Down Garden Services


Common Ragwort

Scientific Name: Senecio jacobaea
Other names: Ragweed, Tansy Ragwort, Staggerweed, Stinking Willie
Family: Compositae

Common Ragwort is usually considered to be a biennial, over-wintering either as seeds or as rosettes. It is also capable of becoming a short-lived perennial if the flower stem is cut (eg. in the lawn), but usually it dies after producing seeds. The leaves are light to dark green and deeply lobed. The lower leaves form a rosette which is present from autumn to late June and dies back when the main stem develops before flowering starts in late summer of the second year. It grows 30-100 cm high with woody stems which are red at the base. The upper part of the stem is branched and bears yellow flower-heads in large dense flat-topped terminal clusters, nearly always rayed, and daisy-like. A single plant can produce over 150,000 white downy seeds, which are carried away by the wind, and which can remain viable in the soil for up to 15 years.
The foliage is attacked by the caterpillar of the Cinnabar Moth and they have been used as a biological control.

In folklore it was believed that the fairies used Ragwort to ride around the world creating mischief.

All parts of the plant contain alkaloids that are toxic to cattle, deer, pigs, horses and goats, causing liver damage, and death is slow often occurring months after ingestion. Sheep are less affected, but should not consume the weed as the liver damage can be cumulative. The foliage has a distinctive unpleasent odour when crushed so poisoning by grazing on living plants is rare as it is instinctively avoided. If the plants are carelessly cut or uprooted and left around to wilt, they become palatable as the distinctive smell fades but the alkaloids are still potent, so grazing animals can be poisoned.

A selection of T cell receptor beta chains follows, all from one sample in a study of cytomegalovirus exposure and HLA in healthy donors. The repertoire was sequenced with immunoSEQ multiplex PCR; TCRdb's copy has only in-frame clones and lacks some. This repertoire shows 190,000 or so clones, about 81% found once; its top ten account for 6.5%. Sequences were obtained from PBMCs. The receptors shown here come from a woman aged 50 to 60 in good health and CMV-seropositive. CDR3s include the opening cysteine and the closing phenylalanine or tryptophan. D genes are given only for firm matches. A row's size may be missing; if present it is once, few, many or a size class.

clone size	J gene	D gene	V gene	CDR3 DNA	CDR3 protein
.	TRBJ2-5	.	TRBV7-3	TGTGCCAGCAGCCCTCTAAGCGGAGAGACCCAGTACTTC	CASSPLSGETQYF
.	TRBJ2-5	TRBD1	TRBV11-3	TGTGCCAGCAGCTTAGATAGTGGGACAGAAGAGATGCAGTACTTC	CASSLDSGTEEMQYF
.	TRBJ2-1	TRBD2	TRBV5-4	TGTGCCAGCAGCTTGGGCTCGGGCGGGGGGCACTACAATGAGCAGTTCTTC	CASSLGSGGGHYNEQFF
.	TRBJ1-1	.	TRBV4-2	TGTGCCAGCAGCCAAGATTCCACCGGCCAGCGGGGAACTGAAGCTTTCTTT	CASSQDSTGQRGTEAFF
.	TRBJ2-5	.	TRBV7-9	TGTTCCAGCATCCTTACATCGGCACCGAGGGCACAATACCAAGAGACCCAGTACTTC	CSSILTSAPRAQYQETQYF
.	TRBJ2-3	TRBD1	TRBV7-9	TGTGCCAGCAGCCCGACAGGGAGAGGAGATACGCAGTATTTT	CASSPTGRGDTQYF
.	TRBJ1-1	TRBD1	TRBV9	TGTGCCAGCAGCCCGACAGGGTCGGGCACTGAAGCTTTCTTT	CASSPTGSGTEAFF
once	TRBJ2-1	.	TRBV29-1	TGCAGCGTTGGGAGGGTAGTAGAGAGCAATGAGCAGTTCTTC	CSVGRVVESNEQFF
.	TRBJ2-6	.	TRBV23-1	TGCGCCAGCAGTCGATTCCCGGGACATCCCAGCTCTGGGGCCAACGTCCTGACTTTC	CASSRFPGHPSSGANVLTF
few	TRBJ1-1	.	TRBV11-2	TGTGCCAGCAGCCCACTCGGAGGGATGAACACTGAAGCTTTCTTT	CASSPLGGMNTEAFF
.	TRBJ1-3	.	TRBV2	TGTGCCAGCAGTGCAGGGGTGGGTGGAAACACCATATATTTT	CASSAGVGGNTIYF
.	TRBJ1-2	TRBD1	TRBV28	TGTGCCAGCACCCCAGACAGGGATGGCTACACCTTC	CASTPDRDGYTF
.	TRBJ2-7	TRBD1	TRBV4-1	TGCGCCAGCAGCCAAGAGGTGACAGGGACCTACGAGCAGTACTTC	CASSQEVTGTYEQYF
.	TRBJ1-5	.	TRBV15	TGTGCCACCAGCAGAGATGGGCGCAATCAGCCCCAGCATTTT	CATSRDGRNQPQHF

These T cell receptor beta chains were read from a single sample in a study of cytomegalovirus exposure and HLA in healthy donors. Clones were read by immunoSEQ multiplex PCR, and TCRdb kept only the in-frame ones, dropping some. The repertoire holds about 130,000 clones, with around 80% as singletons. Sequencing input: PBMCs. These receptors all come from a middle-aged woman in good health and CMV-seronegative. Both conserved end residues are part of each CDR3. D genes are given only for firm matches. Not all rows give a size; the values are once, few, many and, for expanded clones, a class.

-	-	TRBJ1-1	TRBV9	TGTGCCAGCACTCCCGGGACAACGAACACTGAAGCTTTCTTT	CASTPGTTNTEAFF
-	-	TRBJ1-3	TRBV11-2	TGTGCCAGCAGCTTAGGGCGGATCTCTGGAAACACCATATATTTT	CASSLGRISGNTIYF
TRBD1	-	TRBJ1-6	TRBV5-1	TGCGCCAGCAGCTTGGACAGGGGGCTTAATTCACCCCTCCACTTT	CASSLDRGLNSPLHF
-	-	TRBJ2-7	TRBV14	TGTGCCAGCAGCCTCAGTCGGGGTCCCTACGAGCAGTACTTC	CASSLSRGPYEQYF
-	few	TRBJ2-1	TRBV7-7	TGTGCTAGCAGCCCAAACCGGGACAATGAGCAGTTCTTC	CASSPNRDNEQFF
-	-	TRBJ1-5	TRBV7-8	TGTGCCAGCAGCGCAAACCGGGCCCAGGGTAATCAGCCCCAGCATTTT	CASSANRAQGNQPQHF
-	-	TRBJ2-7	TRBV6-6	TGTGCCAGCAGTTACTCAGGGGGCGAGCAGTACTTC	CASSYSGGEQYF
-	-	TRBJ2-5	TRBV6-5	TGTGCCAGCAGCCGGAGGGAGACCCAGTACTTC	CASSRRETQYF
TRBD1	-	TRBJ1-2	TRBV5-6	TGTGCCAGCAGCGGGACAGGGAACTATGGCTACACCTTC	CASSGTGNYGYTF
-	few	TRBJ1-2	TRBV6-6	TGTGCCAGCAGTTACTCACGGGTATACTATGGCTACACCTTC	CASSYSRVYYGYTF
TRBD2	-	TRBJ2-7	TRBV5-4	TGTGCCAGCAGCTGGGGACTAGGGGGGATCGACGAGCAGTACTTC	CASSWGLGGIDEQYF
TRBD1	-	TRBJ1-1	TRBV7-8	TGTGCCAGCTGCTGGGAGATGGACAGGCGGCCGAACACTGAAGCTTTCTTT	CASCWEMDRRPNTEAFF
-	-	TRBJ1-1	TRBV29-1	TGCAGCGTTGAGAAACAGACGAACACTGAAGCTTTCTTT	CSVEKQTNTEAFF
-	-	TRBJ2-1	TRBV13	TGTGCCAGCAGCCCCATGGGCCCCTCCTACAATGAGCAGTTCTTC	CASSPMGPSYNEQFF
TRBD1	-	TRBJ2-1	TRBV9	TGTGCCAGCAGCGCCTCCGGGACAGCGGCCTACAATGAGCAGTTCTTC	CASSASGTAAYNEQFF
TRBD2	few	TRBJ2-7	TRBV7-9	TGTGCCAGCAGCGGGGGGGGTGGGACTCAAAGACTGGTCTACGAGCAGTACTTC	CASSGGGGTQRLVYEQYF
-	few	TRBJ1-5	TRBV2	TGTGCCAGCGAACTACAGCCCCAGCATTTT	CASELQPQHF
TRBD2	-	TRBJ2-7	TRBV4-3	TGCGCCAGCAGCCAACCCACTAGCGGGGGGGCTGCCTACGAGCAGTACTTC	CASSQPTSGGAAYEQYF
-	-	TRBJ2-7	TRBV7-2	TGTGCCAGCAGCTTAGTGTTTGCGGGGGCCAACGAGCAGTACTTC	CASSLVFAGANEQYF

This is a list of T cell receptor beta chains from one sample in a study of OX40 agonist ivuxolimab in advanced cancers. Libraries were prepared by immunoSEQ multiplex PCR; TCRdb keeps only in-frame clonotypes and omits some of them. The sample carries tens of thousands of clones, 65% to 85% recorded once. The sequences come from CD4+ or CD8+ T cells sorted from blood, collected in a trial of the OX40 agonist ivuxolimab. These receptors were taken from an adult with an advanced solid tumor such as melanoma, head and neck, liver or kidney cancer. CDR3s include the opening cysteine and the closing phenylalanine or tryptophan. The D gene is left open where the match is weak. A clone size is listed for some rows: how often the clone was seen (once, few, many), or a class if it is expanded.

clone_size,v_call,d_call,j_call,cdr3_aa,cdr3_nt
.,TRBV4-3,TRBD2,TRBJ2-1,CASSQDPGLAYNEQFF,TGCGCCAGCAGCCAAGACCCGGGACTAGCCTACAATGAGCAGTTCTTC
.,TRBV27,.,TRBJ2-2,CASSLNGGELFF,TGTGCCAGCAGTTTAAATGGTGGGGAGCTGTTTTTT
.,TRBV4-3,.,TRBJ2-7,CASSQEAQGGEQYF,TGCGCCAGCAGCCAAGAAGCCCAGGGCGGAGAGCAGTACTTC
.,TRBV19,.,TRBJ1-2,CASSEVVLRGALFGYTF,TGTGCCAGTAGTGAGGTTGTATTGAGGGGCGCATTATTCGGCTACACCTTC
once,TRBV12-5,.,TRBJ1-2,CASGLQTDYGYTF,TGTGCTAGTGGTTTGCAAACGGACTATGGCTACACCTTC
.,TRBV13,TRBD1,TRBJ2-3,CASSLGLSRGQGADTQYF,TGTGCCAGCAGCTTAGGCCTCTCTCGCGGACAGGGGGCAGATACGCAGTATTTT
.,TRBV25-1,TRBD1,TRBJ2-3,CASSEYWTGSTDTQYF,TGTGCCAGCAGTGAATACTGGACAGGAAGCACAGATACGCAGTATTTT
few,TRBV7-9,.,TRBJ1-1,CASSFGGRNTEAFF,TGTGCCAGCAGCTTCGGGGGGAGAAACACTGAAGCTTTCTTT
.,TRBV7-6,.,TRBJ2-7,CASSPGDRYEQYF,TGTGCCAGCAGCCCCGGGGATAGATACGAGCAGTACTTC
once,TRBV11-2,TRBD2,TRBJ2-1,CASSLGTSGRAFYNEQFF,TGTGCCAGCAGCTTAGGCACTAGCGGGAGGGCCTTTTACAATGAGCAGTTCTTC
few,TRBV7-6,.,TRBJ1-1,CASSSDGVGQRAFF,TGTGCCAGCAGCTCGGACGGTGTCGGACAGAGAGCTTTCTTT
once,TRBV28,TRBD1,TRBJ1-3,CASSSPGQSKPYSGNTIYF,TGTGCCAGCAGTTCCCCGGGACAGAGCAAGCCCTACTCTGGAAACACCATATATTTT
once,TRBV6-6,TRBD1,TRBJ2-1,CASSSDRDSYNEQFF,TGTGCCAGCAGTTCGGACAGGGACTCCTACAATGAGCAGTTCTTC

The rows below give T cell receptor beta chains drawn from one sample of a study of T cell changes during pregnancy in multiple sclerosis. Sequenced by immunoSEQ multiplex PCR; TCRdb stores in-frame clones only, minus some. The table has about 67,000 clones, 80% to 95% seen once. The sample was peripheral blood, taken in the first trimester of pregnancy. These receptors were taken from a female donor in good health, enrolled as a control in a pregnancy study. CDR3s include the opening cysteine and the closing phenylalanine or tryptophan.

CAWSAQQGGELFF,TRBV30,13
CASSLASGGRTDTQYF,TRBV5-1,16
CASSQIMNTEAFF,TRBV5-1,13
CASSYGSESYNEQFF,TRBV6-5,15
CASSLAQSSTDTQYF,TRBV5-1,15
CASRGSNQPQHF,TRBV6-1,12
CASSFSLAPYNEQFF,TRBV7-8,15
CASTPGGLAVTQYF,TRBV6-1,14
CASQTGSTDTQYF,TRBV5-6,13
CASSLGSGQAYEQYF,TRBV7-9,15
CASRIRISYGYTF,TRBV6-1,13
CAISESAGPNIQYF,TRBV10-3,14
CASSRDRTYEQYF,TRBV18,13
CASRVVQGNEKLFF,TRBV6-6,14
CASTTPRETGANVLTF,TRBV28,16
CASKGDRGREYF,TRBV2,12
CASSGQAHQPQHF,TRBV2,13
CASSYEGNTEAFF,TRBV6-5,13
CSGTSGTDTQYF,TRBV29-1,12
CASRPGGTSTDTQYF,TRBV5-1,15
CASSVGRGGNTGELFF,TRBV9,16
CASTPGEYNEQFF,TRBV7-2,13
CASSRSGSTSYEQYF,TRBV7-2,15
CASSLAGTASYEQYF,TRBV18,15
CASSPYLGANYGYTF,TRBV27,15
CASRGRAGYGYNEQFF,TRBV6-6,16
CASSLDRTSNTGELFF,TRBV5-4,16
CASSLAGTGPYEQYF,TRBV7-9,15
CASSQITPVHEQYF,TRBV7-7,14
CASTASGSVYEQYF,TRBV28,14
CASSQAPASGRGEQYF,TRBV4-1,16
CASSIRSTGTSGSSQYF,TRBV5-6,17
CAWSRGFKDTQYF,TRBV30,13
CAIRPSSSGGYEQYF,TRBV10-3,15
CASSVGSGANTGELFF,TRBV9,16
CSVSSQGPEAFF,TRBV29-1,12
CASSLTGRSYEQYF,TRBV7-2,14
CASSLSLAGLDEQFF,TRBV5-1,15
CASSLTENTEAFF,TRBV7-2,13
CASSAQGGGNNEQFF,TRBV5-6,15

It is possible therefore for dead plants to be incorporated into silage or hay and this is the main cause of Ragwort poisoning. Great care must be taken to avoid this happening. The flowering stems should be developed when the forage is being saved, so any plants are easily spotted before cutting commences.
Cutting or hand pulling in the early stages of growth leaves the root of the plant to regenerate. Gloves should be worn when handling the plants as crushing them releases the sap which can be absorbed through the skin and as with livestock the toxins are not excreted so build up in the liver.
Digging up the root is best, but complete removal is necessary. If pulled when in flower it is rare for the plant to regrow as being monocarpic, it is due to die soon anyway.
In grazing or in the lawn spraying works if done during the rosette stage in the spring using a selective herbicide such asMCPA or 2,4D. As the plants become palatable when dead, grazing animals should be kept out of treated areas until they have rotted away or been removed. They are easily uprooted from flowerbeds, but in paving crevices it might be best to use something like Glyphosate.
Ragwort is an injurious weed and is specified in the Weeds Act 1959. The M.A.F.F./ D.A.N.I.(or whatever it's called now, our present government squanders millions changing the departmental names almost yearly!!) has powers to serve clearance notices but will only do so where agricultural production is directly affected. On roadside verges and waste land, local authorities should be contacted.

picture of Common Ragwort
picture of ragwort flowers

See also Oxford Ragwort and Groundsel which have similar leaves and flowers.

Silver Ragwort (Senecio cineraria syn. Cineraria maritima), a perennial subshrub, is a close relative. It is usually called Cineraria and is used for its 'silver' foliage in annual bedding plantings. If allowed to develop, in subsequent years it will produce upright stems with flowers very similar to those of Common Ragwort. When growing in close proximity the Common and Silver Ragwort can hybridise.
In North America the Annual Ragweed, Ambrosia artimisiifolia, is a completely different plant, and the pollen it produces is a major cause of hayfever. The foliage is fern-like and the flowers are borne on spikes. (also known as common ragweed, low ragweed, ragweed, Roman wormwood, short ragweed, small ragweed).
Giant Ragweed, Ambrosia trifida is a perennial with palmate leaves bearing three to five deeply cut lobes. (also known as blood ragweed, great ragweed, horseweed, perennial ragweed (great), tall ragweed)

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